In addition to the options to purchase common stock pursuant to our Stock Option Plan, on December 16, 2003, our shareholders approved the grant to Dr. William Peters of options to purchase 3,500,000 shares of common stock, having an exercise price equal to the market price of the our common stock on the Toronto Stock Exchange on the date of the grant and a term of seven years from the date of grant. For further information concerning Dr. Peters’ option grants, see “—Employee Agreements and Termination Provisions.”

 

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ITEM 7. MAJOR SHAREHOLDERS AND RELATED PARTY TRANSACTIONS

 

A. Major shareholders

 

As used in this section, a “beneficial owner” is any person who, even if not the record owner of securities, has or shares the underlying benefits of ownership. These benefits include the power to direct the voting or the disposition of the securities or to receive the economic benefit of ownership of the securities. A person also is considered to be the beneficial owner of securities that he or she has the right to acquire within 60 days by option or other agreement. Beneficial owners include person who hold their securities through one or more trustees, brokers, agents, legal representatives or other intermediaries, or through companies in which they have a “controlling interest,” which means the direct or indirect power to direct the management and policies of the entity. In this section, ownership percentage is based on 179,457,222 shares of our common stock outstanding as of October 31, 2004.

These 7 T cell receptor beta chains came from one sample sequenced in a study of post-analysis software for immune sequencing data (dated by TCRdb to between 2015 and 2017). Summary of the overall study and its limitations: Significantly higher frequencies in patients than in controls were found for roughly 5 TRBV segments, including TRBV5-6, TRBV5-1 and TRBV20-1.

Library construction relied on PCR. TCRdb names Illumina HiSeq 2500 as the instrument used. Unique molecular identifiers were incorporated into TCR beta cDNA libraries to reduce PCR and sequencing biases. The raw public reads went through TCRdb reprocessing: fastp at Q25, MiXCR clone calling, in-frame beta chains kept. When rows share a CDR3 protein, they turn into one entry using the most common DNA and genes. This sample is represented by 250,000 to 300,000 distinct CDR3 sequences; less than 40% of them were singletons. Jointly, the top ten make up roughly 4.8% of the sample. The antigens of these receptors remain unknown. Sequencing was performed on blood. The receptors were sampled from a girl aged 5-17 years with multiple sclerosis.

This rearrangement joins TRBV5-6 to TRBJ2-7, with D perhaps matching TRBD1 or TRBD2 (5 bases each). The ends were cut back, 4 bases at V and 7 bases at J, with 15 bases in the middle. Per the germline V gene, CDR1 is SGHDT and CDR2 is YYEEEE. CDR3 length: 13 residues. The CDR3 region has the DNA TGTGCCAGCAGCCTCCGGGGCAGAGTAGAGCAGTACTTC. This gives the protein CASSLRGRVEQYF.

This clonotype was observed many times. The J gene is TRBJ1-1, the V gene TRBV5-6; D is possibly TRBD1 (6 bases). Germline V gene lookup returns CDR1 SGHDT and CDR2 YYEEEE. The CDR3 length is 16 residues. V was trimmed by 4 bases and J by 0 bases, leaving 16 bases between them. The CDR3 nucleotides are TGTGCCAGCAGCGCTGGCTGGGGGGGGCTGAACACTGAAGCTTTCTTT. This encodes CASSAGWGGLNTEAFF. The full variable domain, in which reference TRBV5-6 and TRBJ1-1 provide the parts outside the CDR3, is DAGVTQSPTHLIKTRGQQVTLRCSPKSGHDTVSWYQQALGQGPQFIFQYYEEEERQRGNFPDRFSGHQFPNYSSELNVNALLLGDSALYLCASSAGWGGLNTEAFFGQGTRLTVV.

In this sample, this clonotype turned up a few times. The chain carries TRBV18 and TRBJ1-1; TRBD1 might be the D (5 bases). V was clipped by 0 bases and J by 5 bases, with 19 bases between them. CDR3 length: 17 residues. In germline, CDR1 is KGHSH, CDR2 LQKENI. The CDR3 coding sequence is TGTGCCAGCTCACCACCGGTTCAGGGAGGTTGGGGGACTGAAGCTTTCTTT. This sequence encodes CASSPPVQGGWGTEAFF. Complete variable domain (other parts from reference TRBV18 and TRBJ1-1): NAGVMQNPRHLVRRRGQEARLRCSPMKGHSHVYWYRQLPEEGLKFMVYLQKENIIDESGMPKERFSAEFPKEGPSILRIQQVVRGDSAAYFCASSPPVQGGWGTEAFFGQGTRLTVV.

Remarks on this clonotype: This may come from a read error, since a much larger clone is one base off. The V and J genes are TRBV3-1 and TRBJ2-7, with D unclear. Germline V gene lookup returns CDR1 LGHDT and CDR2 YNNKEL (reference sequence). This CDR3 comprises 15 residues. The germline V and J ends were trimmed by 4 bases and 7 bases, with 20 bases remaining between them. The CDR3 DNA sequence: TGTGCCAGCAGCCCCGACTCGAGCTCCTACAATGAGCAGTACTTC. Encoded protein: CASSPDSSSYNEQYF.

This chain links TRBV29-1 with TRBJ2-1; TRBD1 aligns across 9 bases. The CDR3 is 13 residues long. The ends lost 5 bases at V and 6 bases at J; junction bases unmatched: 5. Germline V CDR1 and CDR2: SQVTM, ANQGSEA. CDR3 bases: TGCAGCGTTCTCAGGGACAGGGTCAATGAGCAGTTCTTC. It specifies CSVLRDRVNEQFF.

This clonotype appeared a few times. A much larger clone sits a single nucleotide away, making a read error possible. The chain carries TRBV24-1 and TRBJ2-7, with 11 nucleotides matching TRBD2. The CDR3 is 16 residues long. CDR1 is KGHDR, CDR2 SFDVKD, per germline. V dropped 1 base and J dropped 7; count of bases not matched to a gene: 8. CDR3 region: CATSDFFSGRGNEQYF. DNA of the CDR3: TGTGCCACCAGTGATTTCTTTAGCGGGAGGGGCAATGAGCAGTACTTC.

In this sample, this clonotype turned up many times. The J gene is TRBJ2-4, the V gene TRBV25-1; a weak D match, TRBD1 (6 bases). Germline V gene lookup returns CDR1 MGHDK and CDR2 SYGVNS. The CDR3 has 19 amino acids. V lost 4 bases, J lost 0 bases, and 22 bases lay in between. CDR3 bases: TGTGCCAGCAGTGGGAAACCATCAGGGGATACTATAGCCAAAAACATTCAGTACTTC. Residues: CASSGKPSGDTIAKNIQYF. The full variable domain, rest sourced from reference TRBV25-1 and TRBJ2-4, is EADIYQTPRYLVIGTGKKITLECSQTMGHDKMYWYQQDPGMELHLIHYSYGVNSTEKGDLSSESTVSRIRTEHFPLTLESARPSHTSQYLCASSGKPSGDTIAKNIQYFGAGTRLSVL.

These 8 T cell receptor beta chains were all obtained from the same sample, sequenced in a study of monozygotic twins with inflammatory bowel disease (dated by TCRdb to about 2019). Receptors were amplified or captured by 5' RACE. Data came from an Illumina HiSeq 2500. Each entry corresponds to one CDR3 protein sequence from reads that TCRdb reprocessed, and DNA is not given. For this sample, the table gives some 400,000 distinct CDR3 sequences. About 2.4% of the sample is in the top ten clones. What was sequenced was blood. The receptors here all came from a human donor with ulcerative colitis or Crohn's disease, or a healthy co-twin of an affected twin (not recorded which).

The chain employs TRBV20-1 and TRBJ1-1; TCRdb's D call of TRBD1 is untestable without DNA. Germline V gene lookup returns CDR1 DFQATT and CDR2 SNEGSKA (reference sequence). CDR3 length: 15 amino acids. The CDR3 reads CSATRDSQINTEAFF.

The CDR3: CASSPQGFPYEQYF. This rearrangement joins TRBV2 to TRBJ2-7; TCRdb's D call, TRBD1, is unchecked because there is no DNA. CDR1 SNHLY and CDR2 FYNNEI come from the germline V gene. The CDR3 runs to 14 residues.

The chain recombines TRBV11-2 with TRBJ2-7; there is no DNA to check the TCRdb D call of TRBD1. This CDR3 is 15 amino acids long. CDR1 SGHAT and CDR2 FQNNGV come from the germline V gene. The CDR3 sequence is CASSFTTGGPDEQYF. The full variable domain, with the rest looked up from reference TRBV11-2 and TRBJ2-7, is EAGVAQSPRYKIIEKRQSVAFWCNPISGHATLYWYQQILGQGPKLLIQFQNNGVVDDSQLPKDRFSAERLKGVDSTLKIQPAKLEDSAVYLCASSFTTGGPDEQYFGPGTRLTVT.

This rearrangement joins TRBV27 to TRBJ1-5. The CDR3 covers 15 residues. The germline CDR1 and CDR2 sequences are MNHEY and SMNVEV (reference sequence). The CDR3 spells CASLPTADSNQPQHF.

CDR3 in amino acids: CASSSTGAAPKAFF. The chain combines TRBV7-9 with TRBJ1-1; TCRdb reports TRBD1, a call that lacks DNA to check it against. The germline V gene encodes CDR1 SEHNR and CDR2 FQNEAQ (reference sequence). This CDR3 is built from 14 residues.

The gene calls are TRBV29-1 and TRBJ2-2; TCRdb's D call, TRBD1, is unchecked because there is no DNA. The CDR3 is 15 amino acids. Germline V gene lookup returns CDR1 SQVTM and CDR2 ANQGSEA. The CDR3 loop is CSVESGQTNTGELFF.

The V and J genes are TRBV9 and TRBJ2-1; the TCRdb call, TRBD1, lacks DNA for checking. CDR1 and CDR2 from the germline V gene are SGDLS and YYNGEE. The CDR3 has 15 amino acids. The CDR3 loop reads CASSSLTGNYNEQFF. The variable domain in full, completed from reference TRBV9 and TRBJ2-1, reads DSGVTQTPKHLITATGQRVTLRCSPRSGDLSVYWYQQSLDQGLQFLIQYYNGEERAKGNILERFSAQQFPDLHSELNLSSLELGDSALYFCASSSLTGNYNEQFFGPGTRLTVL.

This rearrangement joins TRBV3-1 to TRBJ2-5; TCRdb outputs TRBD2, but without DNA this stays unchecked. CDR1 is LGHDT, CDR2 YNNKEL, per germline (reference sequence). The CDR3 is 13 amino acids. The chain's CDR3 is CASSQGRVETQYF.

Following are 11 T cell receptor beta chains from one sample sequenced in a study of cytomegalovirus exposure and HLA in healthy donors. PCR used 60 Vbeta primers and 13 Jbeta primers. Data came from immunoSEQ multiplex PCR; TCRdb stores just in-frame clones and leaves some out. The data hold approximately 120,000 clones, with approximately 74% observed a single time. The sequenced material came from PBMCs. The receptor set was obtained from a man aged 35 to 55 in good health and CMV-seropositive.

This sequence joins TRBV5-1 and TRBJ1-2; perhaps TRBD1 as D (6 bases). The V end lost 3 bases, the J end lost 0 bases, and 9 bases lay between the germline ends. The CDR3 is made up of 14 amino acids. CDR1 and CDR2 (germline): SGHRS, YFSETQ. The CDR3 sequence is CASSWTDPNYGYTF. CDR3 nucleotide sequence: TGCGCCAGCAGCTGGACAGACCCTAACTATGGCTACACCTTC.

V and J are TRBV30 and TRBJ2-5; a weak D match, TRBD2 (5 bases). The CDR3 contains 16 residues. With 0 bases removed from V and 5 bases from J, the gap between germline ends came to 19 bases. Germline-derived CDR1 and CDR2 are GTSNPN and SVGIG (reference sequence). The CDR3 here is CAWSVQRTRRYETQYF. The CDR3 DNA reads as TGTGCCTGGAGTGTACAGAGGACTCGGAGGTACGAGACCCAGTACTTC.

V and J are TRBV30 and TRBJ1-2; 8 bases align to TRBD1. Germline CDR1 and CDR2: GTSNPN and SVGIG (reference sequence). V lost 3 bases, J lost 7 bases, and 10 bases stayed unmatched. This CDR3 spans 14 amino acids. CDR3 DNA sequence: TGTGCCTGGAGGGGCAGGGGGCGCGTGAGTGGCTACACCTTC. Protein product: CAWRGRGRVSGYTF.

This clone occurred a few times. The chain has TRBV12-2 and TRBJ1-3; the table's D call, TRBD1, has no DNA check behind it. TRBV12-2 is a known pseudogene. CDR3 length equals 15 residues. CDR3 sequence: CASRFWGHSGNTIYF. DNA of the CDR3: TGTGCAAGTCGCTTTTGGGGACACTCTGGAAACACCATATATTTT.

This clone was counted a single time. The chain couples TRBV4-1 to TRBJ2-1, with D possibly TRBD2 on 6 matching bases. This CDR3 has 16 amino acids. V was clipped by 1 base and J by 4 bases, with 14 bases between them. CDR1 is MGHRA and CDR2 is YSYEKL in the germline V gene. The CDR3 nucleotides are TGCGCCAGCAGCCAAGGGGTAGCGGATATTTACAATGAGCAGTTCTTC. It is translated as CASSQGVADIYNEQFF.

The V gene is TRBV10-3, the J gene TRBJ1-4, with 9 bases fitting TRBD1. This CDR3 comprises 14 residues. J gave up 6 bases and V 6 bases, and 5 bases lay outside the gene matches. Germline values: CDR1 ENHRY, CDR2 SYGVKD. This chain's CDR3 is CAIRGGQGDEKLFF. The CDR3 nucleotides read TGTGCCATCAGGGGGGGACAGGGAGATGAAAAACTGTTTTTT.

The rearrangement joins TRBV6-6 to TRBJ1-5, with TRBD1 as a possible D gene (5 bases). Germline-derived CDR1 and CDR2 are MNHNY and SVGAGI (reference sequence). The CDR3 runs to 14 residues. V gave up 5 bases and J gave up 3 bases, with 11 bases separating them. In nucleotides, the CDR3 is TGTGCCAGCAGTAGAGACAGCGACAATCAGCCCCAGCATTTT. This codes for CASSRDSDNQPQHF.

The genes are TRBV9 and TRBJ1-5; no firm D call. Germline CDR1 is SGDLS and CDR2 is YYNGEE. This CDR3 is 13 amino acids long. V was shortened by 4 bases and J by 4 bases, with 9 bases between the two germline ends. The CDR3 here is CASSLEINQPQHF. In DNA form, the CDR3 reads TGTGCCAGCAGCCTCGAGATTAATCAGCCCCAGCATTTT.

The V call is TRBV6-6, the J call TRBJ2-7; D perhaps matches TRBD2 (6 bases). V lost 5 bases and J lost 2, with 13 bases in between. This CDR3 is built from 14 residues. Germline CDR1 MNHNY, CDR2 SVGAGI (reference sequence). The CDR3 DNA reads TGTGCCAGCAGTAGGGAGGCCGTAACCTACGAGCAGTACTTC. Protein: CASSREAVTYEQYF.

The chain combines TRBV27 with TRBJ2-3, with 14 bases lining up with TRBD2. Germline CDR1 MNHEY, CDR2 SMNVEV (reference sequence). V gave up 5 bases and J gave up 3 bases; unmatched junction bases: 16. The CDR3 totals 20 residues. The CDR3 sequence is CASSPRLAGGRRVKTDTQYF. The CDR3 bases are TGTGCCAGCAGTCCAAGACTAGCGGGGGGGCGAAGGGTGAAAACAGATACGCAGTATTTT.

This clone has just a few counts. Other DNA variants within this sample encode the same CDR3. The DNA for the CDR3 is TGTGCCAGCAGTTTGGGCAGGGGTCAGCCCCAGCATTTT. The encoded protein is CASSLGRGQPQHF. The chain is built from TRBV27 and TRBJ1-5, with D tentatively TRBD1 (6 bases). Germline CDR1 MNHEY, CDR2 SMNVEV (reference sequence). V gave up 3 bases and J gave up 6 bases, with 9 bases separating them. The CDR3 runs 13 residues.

To our knowledge, as at the date of this registration statement, the only persons who beneficially own, directly or indirectly, or exercise control or direction over voting securities of the Company carrying more than 5% of the voting rights of the total issued and outstanding shares of the Company are as follows:

 

    Number of Voting Securities Owned

 

Name


  Common Stock

    Percentage of Class

 

HBM BioVentures (Cayman) Ltd.

  34,445,380  (1)   18.0 %

The VenGrowth Advanced Life Sciences Fund Inc.

  29,919,136  (2)   15.8 %

OrbiMed Advisors LLC

  22,815,378  (3)   12.2 %

(1) Includes a warrant to purchase 535,714 shares of common stock at an exercise price of $0.43, expiring December 3, 2007, a warrant to purchase 9,416,430 shares of common stock at an exercise price of $0.43, expiring December 19, 2008 and a warrant to purchase 1,886,793 shares of common stock at an exercise price of $0.70, expiring May 20, 2007.
(2) Includes a warrant to purchase 7,142,857 shares of common stock at an exercise price of $0.43, expiring December 19, 2008 and a warrant to purchase 2,830,188 shares of common stock at an exercise price of $0.70, expiring May 20, 2007.
(3) Includes a warrant to purchase 5,725,000 shares of common stock at an exercise price of $0.43, expiring December 19, 2008 and a warrant to purchase 1,866,793 shares of common stock at an exercise price of $0.70, expiring May 20, 2007.

 

The above shareholders do not have different voting rights from any other shareholder of the Company. HBM BioVentures (Cayman) Ltd. does, however, have the right to appoint a nominee for election to the Board by our shareholders and the right to have an observer to attend, but not vote at, our Board meetings. To date, HBM BioVentures (Cayman) Ltd. has never sent an observer to any of our Board meetings, and has informed us that it does not intend to send any observers in the future. Currently, Dr. Porter is the director nominated by HBM Bioventures (Cayman) Ltd. He has no affiliation with HBM Bioventures (Cayman) Ltd.